The only difference for investors between a small cap stock and a large cap stock is a few zeros in their numbers and the fact that you need to do more research with small caps. By sheer dint of size, small caps are riskier than large caps, so you offset the risk by accruing more information on yourself and the stock in question.
Plenty of information is available on large cap stocks because they’re widely followed. Small cap stocks don’t get as much press, and fewer analysts issue reports on them. Here are a few points to keep in mind:
Understand your investment style. Small cap stocks may have more potential rewards, but they also carry more risk. No investor should devote a large portion of his capital to small cap stocks.
If you’re considering retirement money, you’re better off investing in large cap stocks, exchange-traded funds (ETFs), investment-grade bonds, bank accounts, and/or mutual funds. Retirement money should be in investments that are either very safe or have proven track records of steady growth over an extended period of time (five years or longer).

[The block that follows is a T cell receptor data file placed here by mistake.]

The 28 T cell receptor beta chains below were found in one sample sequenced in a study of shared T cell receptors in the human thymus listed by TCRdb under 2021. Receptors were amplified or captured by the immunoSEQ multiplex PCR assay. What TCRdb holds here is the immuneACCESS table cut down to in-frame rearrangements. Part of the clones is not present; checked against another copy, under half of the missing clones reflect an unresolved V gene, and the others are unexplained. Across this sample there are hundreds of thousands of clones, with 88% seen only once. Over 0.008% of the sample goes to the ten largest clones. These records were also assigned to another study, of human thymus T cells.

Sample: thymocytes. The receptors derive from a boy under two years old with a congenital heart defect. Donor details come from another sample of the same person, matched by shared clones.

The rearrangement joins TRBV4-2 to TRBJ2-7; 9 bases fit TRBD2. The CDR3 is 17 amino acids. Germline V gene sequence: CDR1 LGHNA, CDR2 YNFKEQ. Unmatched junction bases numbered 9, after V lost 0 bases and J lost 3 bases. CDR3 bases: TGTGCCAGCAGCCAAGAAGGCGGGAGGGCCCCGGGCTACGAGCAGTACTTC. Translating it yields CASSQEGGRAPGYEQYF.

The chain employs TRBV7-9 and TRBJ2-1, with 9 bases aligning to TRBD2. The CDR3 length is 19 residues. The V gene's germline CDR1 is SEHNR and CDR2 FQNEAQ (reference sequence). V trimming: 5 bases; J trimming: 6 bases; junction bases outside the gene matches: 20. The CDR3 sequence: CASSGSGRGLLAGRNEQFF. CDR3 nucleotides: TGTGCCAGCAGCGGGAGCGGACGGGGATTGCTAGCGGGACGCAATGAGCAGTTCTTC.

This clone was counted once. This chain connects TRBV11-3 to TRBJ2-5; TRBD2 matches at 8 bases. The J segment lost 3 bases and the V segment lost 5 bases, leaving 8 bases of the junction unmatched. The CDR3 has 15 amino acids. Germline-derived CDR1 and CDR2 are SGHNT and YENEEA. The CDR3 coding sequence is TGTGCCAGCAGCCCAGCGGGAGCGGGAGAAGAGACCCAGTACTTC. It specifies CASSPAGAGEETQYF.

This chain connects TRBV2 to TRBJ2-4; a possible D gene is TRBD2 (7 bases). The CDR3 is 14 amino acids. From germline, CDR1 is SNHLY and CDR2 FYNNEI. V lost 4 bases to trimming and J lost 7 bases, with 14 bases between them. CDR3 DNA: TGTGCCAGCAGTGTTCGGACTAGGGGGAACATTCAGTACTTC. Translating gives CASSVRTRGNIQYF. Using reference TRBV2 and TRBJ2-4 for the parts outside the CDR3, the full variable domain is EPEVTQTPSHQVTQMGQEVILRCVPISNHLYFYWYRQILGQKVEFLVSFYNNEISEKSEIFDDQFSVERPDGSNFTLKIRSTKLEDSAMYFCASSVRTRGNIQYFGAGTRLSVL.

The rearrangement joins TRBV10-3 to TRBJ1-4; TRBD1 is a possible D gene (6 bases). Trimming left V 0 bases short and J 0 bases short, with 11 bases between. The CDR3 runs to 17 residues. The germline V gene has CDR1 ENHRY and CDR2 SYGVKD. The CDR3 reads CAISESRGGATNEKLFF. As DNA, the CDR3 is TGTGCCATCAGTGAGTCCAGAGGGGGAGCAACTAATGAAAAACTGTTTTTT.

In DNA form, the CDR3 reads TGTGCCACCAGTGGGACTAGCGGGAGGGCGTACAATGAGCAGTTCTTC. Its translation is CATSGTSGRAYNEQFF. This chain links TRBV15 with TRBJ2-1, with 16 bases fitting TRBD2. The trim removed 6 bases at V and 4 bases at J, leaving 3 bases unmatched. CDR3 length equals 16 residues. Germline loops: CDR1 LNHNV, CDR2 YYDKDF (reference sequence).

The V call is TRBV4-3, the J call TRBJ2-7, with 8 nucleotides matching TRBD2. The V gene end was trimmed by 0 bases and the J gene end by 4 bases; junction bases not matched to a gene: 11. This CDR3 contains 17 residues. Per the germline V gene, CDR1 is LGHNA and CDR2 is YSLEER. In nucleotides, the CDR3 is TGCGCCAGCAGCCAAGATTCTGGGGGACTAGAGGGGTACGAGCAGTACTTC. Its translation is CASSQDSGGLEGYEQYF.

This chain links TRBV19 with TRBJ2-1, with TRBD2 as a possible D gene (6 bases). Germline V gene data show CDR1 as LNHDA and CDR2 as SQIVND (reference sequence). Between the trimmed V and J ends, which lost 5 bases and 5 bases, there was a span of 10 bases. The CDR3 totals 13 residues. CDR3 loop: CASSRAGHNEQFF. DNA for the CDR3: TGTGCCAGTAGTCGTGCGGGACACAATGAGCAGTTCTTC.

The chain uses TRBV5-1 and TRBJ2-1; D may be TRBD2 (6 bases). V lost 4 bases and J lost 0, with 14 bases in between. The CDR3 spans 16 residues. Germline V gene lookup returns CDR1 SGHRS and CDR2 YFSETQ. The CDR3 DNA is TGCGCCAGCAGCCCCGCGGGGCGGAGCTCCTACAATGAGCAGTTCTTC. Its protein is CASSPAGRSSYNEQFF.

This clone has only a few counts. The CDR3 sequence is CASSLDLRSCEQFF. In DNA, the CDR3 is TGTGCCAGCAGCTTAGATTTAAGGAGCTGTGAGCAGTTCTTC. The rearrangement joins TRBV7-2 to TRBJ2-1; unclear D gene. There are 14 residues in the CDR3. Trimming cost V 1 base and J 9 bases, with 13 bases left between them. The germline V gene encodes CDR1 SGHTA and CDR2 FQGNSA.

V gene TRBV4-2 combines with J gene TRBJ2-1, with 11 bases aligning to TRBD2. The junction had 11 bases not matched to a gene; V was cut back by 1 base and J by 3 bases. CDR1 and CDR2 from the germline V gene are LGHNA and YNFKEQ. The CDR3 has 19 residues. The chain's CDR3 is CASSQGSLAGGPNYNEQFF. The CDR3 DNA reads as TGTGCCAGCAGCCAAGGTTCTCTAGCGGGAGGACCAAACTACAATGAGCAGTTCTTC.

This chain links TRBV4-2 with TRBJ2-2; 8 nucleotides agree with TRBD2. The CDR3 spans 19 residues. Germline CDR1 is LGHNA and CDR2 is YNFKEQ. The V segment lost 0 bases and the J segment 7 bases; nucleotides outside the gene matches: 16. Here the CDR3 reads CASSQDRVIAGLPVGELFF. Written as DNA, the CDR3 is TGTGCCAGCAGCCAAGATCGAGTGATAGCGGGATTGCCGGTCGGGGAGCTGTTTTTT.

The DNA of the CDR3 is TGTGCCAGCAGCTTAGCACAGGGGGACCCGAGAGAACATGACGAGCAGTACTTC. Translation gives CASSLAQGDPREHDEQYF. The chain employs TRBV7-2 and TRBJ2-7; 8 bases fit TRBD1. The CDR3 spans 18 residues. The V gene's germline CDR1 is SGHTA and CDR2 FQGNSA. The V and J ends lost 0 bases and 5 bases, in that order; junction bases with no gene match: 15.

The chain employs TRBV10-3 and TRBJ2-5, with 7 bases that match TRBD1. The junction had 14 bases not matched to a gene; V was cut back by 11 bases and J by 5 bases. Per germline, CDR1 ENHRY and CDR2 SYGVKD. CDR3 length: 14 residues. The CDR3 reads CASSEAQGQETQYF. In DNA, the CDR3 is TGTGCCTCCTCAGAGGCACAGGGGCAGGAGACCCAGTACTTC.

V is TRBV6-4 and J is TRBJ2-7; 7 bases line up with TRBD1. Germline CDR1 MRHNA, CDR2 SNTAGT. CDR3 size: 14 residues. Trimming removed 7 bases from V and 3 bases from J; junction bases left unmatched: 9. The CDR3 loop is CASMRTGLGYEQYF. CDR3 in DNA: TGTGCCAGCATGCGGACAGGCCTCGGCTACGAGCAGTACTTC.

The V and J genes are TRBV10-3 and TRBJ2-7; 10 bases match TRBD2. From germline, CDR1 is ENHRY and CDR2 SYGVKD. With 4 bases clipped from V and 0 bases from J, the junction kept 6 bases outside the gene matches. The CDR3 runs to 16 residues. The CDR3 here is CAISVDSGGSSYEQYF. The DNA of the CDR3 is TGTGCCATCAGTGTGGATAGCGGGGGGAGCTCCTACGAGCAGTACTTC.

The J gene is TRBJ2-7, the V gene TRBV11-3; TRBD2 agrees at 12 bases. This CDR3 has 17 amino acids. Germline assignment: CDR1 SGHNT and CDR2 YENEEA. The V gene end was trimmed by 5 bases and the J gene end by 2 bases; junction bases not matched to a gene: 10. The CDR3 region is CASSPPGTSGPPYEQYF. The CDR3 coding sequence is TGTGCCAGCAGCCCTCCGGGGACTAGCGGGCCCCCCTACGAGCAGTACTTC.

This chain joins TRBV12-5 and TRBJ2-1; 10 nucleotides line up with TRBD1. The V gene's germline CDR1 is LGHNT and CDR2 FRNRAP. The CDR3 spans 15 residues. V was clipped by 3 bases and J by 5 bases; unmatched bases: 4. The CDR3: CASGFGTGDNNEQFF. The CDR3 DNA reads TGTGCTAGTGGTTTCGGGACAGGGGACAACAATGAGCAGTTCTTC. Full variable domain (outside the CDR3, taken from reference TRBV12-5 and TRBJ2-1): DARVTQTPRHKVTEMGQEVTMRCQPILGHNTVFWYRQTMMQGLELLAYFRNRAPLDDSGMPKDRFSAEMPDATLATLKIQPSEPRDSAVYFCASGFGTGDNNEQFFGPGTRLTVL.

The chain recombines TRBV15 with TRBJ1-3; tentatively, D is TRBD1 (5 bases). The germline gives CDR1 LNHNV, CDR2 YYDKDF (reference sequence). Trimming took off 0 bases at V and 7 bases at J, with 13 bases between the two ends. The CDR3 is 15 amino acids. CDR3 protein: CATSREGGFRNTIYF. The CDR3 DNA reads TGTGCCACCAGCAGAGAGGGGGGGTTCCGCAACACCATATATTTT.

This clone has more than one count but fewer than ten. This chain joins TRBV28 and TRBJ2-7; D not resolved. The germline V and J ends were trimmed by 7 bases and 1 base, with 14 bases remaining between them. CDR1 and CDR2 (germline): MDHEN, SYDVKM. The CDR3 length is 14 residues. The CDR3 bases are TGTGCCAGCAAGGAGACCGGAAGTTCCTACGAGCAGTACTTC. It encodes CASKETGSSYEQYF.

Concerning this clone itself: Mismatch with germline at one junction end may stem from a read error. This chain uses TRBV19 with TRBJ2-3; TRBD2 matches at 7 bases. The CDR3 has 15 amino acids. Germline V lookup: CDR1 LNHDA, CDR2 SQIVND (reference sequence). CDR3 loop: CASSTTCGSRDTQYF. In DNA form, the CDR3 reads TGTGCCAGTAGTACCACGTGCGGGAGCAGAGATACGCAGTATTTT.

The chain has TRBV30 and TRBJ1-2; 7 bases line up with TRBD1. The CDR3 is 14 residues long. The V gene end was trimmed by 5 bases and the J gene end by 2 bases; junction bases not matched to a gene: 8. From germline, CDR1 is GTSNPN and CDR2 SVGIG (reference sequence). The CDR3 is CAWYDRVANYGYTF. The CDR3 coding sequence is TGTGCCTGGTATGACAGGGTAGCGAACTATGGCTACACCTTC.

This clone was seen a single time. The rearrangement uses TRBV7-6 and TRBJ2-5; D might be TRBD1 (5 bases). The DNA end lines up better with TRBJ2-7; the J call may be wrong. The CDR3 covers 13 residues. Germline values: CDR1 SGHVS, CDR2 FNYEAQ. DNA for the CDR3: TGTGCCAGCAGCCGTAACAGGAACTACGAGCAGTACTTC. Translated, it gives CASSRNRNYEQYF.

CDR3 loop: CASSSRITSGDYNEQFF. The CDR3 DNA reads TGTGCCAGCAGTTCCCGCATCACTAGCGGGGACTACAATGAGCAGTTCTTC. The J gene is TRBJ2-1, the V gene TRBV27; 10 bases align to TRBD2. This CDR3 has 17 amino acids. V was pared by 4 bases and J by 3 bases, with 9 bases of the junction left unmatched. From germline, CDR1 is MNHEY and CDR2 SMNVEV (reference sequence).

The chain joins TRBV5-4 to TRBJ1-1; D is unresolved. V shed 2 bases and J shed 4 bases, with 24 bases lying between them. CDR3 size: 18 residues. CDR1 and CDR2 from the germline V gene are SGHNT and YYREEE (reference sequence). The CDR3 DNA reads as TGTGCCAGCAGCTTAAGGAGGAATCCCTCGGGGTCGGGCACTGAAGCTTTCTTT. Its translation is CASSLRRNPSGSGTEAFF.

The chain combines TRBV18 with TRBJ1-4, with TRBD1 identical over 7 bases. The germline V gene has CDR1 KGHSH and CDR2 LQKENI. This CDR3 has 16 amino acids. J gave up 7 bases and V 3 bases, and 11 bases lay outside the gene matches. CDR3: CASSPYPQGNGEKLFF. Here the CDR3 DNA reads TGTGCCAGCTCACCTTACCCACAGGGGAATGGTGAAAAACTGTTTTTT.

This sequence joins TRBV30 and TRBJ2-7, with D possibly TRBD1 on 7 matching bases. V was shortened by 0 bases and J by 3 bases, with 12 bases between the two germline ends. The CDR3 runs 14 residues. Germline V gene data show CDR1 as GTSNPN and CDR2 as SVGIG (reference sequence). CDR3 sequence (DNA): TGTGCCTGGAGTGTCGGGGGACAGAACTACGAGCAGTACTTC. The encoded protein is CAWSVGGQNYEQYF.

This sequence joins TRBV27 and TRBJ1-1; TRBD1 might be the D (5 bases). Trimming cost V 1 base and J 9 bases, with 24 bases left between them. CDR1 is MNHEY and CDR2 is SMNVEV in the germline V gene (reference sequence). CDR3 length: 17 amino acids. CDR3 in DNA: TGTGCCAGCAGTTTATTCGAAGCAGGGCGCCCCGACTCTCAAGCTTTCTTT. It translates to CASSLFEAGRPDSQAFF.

Check with the Securities and Exchange Commission (SEC). Get the financial reports that the company must file with the SEC (such as its 10Ks and 10Qs). These reports offer more complete information on the company’s activities and finances. Go to the SEC website and check its massive database of company filings at EDGAR (Electronic Data Gathering, Analysis, and Retrieval system).
You can also check to see whether any complaints have been filed against the company.
Check other sources. See whether brokers and independent research services, such as Value Line, follow the stock. If two or more different sources like the stock, it’s worth further investigation. Check the resources in Appendix A for further sources of information before you invest.